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Law & Contemporary Problems

Опубликовано на портале: 02-10-2003
Michael J. Barclay, Frank C. Torchio Law & Contemporary Problems. 2001.  Vol. 64. No. 2/3. P. 105-136.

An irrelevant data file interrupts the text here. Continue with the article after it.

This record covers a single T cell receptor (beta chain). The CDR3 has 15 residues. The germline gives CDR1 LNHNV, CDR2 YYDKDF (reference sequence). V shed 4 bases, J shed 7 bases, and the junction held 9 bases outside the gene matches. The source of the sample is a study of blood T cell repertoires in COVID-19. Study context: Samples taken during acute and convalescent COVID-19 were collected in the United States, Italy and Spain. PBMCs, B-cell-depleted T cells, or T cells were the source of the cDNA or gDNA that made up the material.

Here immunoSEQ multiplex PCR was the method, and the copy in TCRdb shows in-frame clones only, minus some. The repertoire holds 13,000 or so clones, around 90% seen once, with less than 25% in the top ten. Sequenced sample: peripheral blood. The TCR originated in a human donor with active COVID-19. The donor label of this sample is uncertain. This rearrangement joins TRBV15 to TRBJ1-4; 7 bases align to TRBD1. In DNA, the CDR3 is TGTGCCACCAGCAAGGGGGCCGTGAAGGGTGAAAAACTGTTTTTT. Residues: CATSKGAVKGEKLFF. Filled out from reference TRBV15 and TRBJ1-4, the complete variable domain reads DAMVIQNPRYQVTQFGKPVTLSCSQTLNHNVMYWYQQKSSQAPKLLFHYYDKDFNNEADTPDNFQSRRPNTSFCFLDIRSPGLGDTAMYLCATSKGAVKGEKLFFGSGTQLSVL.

For approximately two decades, the General Trading Model ("GTM") has been used in securities litigation to estimate the number of shares damaged by alleged fraudulent misrepresentations by defendants. The GTM estimates the fraction of in-and-out trading volume and the fraction of retained volume. "In-and-out volume" refers to shares bought and sold within the class period; "retained volume" refers to shares purchased and held through the final disclosure that reveals the fraud. This is typically the last day of the class period. Estimates of the number of damaged shares from the GTM have been used in conjunction with a theory of true value (or conversely, artificial inflation) for the security to estimate aggregate monetary damages. Over the years, variations of the GTM predicated on different assumptions and/or parameters have been developed. The variations include single-trader models, such as the proportional and accelerated trading models, and multi-trader models. This article compares the results of these models and critically evaluates the conclusions reached in previously published research. This article demonstrates that results from the proportional single-trader model, GTM (1x), are consistent with the results of multi-trader GTMs when appropriate assumptions and parameters are used. No evidence was found to reject the GTM (1x) as a scientific method to estimate the number of damaged shares in securities litigation.
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